When it comes to intellectual property, or IP, many people’s knowledge begins and ends with patents. It grants inventors exclusive commercial use of their creations. And, yes, if you invent something potentially valuable, you may very well want to invest in obtaining a patent. But most companies haven’t invented anything — and yet they still own intellectual property that needs protection.
Their names, for example, are trademarks. Some may copyright written work. And most companies have trade secrets, which include “any formula, method, or information that gives you a competitive advantage,” says Susan F. Fisher, an attorney with Denver’s Fairfield and Woods. “Anything that takes time, money, or effort to develop and that you don’t want your competitors to know about.”
Trade secrets are rarely breached as a result of a determined adversary, such as an industrial spy or disgruntled employee. Instead, says James Pooley, a partner in the Palo Alto, California, office of Morrison & Foerster and a past president of the American Intellectual Property Law Association, “the vast majority of instances of loss of confidential information are inadvertent.”
For many companies, their intangible assets of patents, copyrights, trademarks, domain names and trade secrets represent the majority of their value. Entrepreneurs are often proactive and file for domestic and international patents, copyrights and trademarks.
However, frequently, entrepreneurs fail to implement procedures to protect their trade secrets and confidential information. A panicked CEO will be worried about a key salesperson who has stolen the customer list, or about someone who has made inadvertent posts online.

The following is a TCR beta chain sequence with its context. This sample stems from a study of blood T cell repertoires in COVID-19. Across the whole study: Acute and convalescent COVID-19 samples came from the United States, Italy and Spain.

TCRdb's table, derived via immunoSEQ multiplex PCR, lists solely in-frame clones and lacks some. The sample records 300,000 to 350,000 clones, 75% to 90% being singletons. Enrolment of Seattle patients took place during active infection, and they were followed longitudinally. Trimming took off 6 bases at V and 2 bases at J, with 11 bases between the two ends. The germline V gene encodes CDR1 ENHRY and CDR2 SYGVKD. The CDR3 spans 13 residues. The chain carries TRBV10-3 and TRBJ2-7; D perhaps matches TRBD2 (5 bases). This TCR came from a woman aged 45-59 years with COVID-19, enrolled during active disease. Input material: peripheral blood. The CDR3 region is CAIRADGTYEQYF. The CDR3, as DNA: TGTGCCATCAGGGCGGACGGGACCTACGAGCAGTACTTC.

Well-implemented procedures for protecting trade secrets and confidential information may help a company protect their valuable intangible assets. Here are 11 strategies to consider:
1. Designate a trade-secret compliance officer
Designate an individual responsible for identifying intellectual property and implementing and enforcing all aspects of your trade secret compliance program, including recordkeeping, distribution and collection of operations manuals, conducting exit interviews and responding to questions relating to the protection of your trade secrets.
2. Include protection in training programs
Make trade-secret protection a part of your employee orientation and training program, during which a full briefing should be given on each employee’s continuing duty and legal obligation to protect your trade secrets. Inform those employees who have access to trade secrets of their continuing duty and legal obligations to protect those trade secrets.
3. Limit disclosure of confidential information
Limit disclosure of trade secrets and confidential information, whether in written or oral form, to only those individuals who have a genuine need to know the information in order to perform their jobs. Ensure all employment agreements, independent contractor agreements, sales agreements and license agreements include appropriate confidentiality provisions.
4. Require confidentiality agreements
Require employees and anyone else who has access to your trade secrets to sign a carefully prepared confidentiality and nondisclosure agreement.
5. Limit the copying of confidential materials
Do not permit individuals to make copies of confidential information except as necessary to perform their duties.
A good trade-secrets policy can minimize the chances of problems. You may want to consult a business lawyer, perhaps an IP specialist, for guidance. Read more about underlying concepts of risk management here.Add to favorites